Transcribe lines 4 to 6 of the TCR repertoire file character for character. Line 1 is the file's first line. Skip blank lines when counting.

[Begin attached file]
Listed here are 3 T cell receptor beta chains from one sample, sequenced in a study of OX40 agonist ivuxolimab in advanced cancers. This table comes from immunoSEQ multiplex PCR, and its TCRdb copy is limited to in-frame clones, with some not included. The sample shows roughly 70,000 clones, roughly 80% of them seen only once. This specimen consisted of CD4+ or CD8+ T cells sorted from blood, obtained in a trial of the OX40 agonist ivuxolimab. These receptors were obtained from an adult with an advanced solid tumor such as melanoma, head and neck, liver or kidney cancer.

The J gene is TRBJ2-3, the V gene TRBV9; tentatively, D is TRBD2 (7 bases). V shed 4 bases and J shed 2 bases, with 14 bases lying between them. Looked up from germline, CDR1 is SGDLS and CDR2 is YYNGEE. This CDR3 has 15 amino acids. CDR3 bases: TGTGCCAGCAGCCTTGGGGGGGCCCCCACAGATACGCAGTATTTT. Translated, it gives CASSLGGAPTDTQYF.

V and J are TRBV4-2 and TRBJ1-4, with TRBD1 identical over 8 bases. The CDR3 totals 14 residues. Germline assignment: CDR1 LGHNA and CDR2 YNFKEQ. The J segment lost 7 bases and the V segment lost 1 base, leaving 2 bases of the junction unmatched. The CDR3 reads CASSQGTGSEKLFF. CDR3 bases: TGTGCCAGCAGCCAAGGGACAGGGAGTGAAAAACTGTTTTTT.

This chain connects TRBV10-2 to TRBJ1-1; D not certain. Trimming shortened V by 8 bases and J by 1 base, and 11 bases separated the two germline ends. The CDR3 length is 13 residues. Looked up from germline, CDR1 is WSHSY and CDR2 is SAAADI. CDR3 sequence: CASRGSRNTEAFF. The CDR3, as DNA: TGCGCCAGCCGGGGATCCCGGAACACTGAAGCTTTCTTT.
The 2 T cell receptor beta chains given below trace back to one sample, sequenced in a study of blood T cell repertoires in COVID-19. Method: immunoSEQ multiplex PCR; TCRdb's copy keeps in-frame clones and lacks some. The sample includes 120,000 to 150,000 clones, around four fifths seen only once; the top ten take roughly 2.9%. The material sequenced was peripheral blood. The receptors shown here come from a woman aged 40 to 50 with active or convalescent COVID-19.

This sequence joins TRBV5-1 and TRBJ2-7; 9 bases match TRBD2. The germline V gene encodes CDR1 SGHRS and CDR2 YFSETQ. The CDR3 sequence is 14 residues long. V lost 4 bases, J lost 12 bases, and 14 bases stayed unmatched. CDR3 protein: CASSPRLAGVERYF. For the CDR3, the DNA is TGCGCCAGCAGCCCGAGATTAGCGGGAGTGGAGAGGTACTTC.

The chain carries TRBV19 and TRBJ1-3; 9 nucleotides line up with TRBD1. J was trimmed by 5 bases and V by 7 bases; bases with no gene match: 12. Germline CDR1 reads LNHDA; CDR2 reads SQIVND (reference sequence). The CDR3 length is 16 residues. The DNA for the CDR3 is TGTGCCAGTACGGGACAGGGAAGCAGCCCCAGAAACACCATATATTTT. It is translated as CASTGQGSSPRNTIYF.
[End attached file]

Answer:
This chain connects TRBV10-2 to TRBJ1-1; D not certain. Trimming shortened V by 8 bases and J by 1 base, and 11 bases separated the two germline ends. The CDR3 length is 13 residues. Looked up from germline, CDR1 is WSHSY and CDR2 is SAAADI. CDR3 sequence: CASRGSRNTEAFF. The CDR3, as DNA: TGCGCCAGCCGGGGATCCCGGAACACTGAAGCTTTCTTT.
The 2 T cell receptor beta chains given below trace back to one sample, sequenced in a study of blood T cell repertoires in COVID-19. Method: immunoSEQ multiplex PCR; TCRdb's copy keeps in-frame clones and lacks some. The sample includes 120,000 to 150,000 clones, around four fifths seen only once; the top ten take roughly 2.9%. The material sequenced was peripheral blood. The receptors shown here come from a woman aged 40 to 50 with active or convalescent COVID-19.

This sequence joins TRBV5-1 and TRBJ2-7; 9 bases match TRBD2. The germline V gene encodes CDR1 SGHRS and CDR2 YFSETQ. The CDR3 sequence is 14 residues long. V lost 4 bases, J lost 12 bases, and 14 bases stayed unmatched. CDR3 protein: CASSPRLAGVERYF. For the CDR3, the DNA is TGCGCCAGCAGCCCGAGATTAGCGGGAGTGGAGAGGTACTTC.